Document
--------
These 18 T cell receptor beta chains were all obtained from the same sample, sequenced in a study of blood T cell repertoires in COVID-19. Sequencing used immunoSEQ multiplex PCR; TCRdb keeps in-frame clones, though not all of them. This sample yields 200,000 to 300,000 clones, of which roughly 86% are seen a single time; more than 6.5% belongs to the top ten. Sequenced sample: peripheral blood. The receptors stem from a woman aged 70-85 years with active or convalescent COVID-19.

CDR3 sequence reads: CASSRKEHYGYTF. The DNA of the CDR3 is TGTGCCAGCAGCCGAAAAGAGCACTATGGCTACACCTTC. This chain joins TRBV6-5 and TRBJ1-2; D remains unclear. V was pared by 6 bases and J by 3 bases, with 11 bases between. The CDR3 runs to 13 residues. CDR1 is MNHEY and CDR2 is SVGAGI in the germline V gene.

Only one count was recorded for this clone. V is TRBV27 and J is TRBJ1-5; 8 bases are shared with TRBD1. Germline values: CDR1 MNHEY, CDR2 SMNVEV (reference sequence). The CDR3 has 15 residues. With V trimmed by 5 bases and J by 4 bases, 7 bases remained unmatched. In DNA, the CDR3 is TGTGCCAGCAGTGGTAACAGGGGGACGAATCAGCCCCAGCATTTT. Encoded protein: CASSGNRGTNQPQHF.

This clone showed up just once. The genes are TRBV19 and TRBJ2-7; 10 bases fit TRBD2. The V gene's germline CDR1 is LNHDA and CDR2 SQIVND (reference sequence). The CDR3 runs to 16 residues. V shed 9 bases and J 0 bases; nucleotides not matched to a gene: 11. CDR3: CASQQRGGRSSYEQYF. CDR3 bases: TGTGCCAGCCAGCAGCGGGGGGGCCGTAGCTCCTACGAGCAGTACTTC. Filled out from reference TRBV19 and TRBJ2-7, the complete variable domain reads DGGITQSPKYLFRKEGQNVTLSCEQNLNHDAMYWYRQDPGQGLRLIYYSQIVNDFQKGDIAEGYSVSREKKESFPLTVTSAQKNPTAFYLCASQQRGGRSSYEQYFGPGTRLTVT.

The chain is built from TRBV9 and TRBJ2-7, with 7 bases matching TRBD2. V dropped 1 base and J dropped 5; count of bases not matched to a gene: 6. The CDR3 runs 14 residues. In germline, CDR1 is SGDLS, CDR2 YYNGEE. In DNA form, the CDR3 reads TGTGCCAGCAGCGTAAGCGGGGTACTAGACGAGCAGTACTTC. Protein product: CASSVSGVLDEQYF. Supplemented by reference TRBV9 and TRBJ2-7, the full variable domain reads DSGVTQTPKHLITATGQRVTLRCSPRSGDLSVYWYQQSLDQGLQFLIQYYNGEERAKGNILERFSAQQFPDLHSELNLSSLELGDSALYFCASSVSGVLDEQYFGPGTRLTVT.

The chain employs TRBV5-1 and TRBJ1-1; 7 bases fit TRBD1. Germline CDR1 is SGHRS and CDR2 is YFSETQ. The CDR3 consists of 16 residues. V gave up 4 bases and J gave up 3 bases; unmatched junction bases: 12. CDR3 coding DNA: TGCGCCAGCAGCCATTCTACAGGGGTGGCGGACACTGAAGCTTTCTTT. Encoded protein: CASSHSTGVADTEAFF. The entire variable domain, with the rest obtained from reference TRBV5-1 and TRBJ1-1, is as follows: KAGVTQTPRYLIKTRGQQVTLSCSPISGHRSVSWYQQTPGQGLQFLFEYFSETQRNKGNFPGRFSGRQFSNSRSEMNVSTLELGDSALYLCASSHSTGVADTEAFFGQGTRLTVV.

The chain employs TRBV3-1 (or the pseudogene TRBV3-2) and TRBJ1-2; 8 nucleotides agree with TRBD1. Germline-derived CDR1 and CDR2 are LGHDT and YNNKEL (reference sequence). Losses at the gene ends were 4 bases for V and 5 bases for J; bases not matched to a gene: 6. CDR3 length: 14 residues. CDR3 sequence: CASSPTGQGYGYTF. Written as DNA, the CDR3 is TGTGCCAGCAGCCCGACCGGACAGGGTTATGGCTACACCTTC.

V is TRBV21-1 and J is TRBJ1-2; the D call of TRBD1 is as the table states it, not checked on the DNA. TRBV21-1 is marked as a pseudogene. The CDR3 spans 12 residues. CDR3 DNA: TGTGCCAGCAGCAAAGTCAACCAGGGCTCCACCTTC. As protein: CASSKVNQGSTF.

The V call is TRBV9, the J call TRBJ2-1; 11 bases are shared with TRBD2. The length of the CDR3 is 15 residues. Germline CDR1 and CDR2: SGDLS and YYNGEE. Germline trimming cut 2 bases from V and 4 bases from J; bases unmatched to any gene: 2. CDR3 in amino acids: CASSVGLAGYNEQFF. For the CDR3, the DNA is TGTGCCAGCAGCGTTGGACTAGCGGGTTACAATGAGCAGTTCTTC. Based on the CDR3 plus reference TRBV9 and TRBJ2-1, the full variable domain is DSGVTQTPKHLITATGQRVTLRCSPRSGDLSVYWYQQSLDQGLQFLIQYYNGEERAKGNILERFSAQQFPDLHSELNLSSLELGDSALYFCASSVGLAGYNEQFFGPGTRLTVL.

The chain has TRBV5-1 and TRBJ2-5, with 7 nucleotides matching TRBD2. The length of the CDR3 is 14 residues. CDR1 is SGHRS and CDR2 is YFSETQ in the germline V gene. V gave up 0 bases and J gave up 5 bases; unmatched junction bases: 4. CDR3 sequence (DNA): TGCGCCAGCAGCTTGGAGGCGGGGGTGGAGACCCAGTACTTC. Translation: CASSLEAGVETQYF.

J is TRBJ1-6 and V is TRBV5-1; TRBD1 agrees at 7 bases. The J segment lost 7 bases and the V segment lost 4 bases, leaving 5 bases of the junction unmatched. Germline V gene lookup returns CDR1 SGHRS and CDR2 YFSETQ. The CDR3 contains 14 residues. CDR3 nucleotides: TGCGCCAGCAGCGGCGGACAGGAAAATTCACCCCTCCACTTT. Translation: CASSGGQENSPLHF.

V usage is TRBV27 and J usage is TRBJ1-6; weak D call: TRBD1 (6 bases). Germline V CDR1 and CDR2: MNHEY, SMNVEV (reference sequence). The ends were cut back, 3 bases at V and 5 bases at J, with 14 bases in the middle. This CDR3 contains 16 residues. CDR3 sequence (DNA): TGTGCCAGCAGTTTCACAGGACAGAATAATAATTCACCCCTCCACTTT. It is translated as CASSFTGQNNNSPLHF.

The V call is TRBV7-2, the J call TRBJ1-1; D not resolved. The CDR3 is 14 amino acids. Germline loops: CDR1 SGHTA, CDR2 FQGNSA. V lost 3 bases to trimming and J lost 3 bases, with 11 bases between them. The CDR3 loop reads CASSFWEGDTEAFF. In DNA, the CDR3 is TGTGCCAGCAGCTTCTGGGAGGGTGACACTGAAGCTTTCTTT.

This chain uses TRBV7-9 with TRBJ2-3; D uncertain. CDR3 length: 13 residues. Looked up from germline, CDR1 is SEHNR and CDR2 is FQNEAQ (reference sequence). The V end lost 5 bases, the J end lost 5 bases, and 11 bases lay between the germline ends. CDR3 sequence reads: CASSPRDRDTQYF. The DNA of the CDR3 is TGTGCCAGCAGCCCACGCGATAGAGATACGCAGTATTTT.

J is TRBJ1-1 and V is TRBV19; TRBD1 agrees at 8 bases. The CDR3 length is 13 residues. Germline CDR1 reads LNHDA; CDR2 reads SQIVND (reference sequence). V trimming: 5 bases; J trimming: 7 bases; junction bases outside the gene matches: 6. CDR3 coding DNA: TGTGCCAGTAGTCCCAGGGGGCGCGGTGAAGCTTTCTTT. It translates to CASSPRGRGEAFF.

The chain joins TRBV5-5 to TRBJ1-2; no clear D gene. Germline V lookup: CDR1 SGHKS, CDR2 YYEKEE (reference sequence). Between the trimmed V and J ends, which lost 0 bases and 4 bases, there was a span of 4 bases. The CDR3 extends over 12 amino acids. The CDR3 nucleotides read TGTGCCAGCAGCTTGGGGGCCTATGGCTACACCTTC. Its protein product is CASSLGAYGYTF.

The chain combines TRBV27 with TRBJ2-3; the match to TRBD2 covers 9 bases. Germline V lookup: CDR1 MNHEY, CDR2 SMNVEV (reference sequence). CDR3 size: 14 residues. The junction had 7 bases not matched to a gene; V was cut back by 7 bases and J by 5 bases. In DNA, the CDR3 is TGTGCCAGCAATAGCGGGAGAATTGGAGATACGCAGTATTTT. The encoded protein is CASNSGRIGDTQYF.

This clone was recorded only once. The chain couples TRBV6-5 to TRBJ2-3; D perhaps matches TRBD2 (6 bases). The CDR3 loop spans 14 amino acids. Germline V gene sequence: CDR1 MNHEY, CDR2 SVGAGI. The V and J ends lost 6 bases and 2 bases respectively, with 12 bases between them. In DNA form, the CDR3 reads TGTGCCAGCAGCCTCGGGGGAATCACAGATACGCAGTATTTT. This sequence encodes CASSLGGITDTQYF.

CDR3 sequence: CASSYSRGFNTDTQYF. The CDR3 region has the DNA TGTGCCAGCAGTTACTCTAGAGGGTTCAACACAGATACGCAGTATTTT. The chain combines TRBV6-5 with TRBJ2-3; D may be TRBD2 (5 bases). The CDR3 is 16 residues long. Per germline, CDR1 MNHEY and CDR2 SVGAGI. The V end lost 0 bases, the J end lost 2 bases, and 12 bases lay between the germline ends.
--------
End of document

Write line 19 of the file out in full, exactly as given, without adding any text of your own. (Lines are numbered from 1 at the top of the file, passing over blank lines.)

CDR3 sequence: CASSYSRGFNTDTQYF. The CDR3 region has the DNA TGTGCCAGCAGTTACTCTAGAGGGTTCAACACAGATACGCAGTATTTT. The chain combines TRBV6-5 with TRBJ2-3; D may be TRBD2 (5 bases). The CDR3 is 16 residues long. Per germline, CDR1 MNHEY and CDR2 SVGAGI. The V end lost 0 bases, the J end lost 2 bases, and 12 bases lay between the germline ends.